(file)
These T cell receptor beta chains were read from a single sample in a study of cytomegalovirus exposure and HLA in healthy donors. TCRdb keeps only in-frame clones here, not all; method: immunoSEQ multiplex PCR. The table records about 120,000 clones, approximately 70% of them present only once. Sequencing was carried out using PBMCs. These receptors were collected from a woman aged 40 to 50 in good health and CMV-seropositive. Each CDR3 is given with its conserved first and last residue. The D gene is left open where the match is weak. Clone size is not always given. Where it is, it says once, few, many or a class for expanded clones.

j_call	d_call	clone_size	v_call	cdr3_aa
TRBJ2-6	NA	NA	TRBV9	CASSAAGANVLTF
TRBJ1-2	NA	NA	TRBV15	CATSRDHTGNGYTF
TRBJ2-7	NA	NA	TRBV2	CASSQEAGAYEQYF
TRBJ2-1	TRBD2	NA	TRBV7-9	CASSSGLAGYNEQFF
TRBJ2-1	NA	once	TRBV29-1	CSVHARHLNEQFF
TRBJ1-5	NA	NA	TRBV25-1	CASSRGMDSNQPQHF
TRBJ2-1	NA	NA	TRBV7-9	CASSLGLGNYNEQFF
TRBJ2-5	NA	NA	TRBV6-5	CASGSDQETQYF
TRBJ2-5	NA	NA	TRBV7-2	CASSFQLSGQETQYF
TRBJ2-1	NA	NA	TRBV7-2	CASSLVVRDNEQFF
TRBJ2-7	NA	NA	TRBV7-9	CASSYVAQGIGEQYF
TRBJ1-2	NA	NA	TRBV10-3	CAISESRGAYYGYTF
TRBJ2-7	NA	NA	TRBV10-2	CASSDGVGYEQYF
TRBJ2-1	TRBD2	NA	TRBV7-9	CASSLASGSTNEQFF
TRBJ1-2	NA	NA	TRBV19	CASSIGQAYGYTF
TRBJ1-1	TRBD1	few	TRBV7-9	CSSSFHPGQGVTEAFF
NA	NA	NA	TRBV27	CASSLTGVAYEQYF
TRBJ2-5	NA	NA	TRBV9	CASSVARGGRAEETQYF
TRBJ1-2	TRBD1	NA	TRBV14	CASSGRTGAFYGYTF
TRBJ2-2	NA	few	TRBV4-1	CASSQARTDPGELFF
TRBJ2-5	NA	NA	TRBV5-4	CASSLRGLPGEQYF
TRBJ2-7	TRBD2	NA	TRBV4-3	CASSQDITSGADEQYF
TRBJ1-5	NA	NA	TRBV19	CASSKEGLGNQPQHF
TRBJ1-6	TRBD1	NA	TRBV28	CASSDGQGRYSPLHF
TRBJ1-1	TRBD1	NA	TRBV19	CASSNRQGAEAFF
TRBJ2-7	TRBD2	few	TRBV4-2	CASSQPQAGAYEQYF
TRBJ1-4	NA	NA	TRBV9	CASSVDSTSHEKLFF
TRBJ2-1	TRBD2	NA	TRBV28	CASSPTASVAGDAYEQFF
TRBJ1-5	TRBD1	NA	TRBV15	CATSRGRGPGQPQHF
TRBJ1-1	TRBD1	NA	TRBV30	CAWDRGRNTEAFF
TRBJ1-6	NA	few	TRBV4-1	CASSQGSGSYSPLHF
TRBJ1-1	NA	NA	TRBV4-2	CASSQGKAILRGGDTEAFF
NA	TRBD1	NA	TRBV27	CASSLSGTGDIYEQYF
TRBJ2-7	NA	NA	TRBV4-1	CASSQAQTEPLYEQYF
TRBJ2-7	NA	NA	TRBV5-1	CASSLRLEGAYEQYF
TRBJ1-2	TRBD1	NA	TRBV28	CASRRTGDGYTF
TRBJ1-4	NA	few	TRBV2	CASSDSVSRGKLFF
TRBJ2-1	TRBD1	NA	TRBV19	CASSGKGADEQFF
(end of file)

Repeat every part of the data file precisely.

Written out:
These T cell receptor beta chains were read from a single sample in a study of cytomegalovirus exposure and HLA in healthy donors. TCRdb keeps only in-frame clones here, not all; method: immunoSEQ multiplex PCR. The table records about 120,000 clones, approximately 70% of them present only once. Sequencing was carried out using PBMCs. These receptors were collected from a woman aged 40 to 50 in good health and CMV-seropositive. Each CDR3 is given with its conserved first and last residue. The D gene is left open where the match is weak. Clone size is not always given. Where it is, it says once, few, many or a class for expanded clones.

j_call	d_call	clone_size	v_call	cdr3_aa
TRBJ2-6	NA	NA	TRBV9	CASSAAGANVLTF
TRBJ1-2	NA	NA	TRBV15	CATSRDHTGNGYTF
TRBJ2-7	NA	NA	TRBV2	CASSQEAGAYEQYF
TRBJ2-1	TRBD2	NA	TRBV7-9	CASSSGLAGYNEQFF
TRBJ2-1	NA	once	TRBV29-1	CSVHARHLNEQFF
TRBJ1-5	NA	NA	TRBV25-1	CASSRGMDSNQPQHF
TRBJ2-1	NA	NA	TRBV7-9	CASSLGLGNYNEQFF
TRBJ2-5	NA	NA	TRBV6-5	CASGSDQETQYF
TRBJ2-5	NA	NA	TRBV7-2	CASSFQLSGQETQYF
TRBJ2-1	NA	NA	TRBV7-2	CASSLVVRDNEQFF
TRBJ2-7	NA	NA	TRBV7-9	CASSYVAQGIGEQYF
TRBJ1-2	NA	NA	TRBV10-3	CAISESRGAYYGYTF
TRBJ2-7	NA	NA	TRBV10-2	CASSDGVGYEQYF
TRBJ2-1	TRBD2	NA	TRBV7-9	CASSLASGSTNEQFF
TRBJ1-2	NA	NA	TRBV19	CASSIGQAYGYTF
TRBJ1-1	TRBD1	few	TRBV7-9	CSSSFHPGQGVTEAFF
NA	NA	NA	TRBV27	CASSLTGVAYEQYF
TRBJ2-5	NA	NA	TRBV9	CASSVARGGRAEETQYF
TRBJ1-2	TRBD1	NA	TRBV14	CASSGRTGAFYGYTF
TRBJ2-2	NA	few	TRBV4-1	CASSQARTDPGELFF
TRBJ2-5	NA	NA	TRBV5-4	CASSLRGLPGEQYF
TRBJ2-7	TRBD2	NA	TRBV4-3	CASSQDITSGADEQYF
TRBJ1-5	NA	NA	TRBV19	CASSKEGLGNQPQHF
TRBJ1-6	TRBD1	NA	TRBV28	CASSDGQGRYSPLHF
TRBJ1-1	TRBD1	NA	TRBV19	CASSNRQGAEAFF
TRBJ2-7	TRBD2	few	TRBV4-2	CASSQPQAGAYEQYF
TRBJ1-4	NA	NA	TRBV9	CASSVDSTSHEKLFF
TRBJ2-1	TRBD2	NA	TRBV28	CASSPTASVAGDAYEQFF
TRBJ1-5	TRBD1	NA	TRBV15	CATSRGRGPGQPQHF
TRBJ1-1	TRBD1	NA	TRBV30	CAWDRGRNTEAFF
TRBJ1-6	NA	few	TRBV4-1	CASSQGSGSYSPLHF
TRBJ1-1	NA	NA	TRBV4-2	CASSQGKAILRGGDTEAFF
NA	TRBD1	NA	TRBV27	CASSLSGTGDIYEQYF
TRBJ2-7	NA	NA	TRBV4-1	CASSQAQTEPLYEQYF
TRBJ2-7	NA	NA	TRBV5-1	CASSLRLEGAYEQYF
TRBJ1-2	TRBD1	NA	TRBV28	CASRRTGDGYTF
TRBJ1-4	NA	few	TRBV2	CASSDSVSRGKLFF
TRBJ2-1	TRBD1	NA	TRBV19	CASSGKGADEQFF